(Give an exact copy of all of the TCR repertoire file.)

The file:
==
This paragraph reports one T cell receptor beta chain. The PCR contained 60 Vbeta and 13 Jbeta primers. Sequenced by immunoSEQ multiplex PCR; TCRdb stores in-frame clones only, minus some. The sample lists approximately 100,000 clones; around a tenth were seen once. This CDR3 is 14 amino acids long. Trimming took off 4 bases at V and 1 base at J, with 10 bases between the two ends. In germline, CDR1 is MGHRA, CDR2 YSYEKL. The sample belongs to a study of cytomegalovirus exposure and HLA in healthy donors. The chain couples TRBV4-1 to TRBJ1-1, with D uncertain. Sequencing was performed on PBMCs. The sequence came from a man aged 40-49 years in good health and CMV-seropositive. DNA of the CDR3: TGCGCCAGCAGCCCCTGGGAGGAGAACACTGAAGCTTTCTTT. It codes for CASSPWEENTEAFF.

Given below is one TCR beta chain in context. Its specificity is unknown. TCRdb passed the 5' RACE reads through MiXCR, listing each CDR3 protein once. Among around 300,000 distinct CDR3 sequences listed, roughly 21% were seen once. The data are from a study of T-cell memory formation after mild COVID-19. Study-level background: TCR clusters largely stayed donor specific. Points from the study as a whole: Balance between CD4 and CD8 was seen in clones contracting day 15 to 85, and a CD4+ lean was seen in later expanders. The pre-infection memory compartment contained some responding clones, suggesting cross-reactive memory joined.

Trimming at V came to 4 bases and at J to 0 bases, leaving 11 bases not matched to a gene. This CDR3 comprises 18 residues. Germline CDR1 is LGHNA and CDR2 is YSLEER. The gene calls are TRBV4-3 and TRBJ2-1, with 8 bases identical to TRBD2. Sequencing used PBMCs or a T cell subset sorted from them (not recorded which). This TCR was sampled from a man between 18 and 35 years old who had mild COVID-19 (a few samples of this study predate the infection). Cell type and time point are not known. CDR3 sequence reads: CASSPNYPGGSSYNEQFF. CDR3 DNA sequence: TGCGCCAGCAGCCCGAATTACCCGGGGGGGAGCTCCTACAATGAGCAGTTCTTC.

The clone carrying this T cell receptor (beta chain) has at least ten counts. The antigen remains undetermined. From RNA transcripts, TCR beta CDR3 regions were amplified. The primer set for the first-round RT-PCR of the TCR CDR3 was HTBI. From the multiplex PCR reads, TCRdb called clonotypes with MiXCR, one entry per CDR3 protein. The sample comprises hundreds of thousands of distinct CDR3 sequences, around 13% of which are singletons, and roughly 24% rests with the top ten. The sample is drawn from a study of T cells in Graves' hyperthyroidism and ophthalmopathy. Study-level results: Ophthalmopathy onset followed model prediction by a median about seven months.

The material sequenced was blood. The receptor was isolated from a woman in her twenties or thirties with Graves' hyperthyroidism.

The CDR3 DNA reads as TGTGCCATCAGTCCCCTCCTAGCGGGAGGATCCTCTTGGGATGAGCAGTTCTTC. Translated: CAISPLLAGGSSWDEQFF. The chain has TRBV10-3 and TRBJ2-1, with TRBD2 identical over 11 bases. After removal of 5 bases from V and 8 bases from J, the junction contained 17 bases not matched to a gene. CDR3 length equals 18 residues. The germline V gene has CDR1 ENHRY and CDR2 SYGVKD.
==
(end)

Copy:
This paragraph reports one T cell receptor beta chain. The PCR contained 60 Vbeta and 13 Jbeta primers. Sequenced by immunoSEQ multiplex PCR; TCRdb stores in-frame clones only, minus some. The sample lists approximately 100,000 clones; around a tenth were seen once. This CDR3 is 14 amino acids long. Trimming took off 4 bases at V and 1 base at J, with 10 bases between the two ends. In germline, CDR1 is MGHRA, CDR2 YSYEKL. The sample belongs to a study of cytomegalovirus exposure and HLA in healthy donors. The chain couples TRBV4-1 to TRBJ1-1, with D uncertain. Sequencing was performed on PBMCs. The sequence came from a man aged 40-49 years in good health and CMV-seropositive. DNA of the CDR3: TGCGCCAGCAGCCCCTGGGAGGAGAACACTGAAGCTTTCTTT. It codes for CASSPWEENTEAFF.

Given below is one TCR beta chain in context. Its specificity is unknown. TCRdb passed the 5' RACE reads through MiXCR, listing each CDR3 protein once. Among around 300,000 distinct CDR3 sequences listed, roughly 21% were seen once. The data are from a study of T-cell memory formation after mild COVID-19. Study-level background: TCR clusters largely stayed donor specific. Points from the study as a whole: Balance between CD4 and CD8 was seen in clones contracting day 15 to 85, and a CD4+ lean was seen in later expanders. The pre-infection memory compartment contained some responding clones, suggesting cross-reactive memory joined.

Trimming at V came to 4 bases and at J to 0 bases, leaving 11 bases not matched to a gene. This CDR3 comprises 18 residues. Germline CDR1 is LGHNA and CDR2 is YSLEER. The gene calls are TRBV4-3 and TRBJ2-1, with 8 bases identical to TRBD2. Sequencing used PBMCs or a T cell subset sorted from them (not recorded which). This TCR was sampled from a man between 18 and 35 years old who had mild COVID-19 (a few samples of this study predate the infection). Cell type and time point are not known. CDR3 sequence reads: CASSPNYPGGSSYNEQFF. CDR3 DNA sequence: TGCGCCAGCAGCCCGAATTACCCGGGGGGGAGCTCCTACAATGAGCAGTTCTTC.

The clone carrying this T cell receptor (beta chain) has at least ten counts. The antigen remains undetermined. From RNA transcripts, TCR beta CDR3 regions were amplified. The primer set for the first-round RT-PCR of the TCR CDR3 was HTBI. From the multiplex PCR reads, TCRdb called clonotypes with MiXCR, one entry per CDR3 protein. The sample comprises hundreds of thousands of distinct CDR3 sequences, around 13% of which are singletons, and roughly 24% rests with the top ten. The sample is drawn from a study of T cells in Graves' hyperthyroidism and ophthalmopathy. Study-level results: Ophthalmopathy onset followed model prediction by a median about seven months.

The material sequenced was blood. The receptor was isolated from a woman in her twenties or thirties with Graves' hyperthyroidism.

The CDR3 DNA reads as TGTGCCATCAGTCCCCTCCTAGCGGGAGGATCCTCTTGGGATGAGCAGTTCTTC. Translated: CAISPLLAGGSSWDEQFF. The chain has TRBV10-3 and TRBJ2-1, with TRBD2 identical over 11 bases. After removal of 5 bases from V and 8 bases from J, the junction contained 17 bases not matched to a gene. CDR3 length equals 18 residues. The germline V gene has CDR1 ENHRY and CDR2 SYGVKD.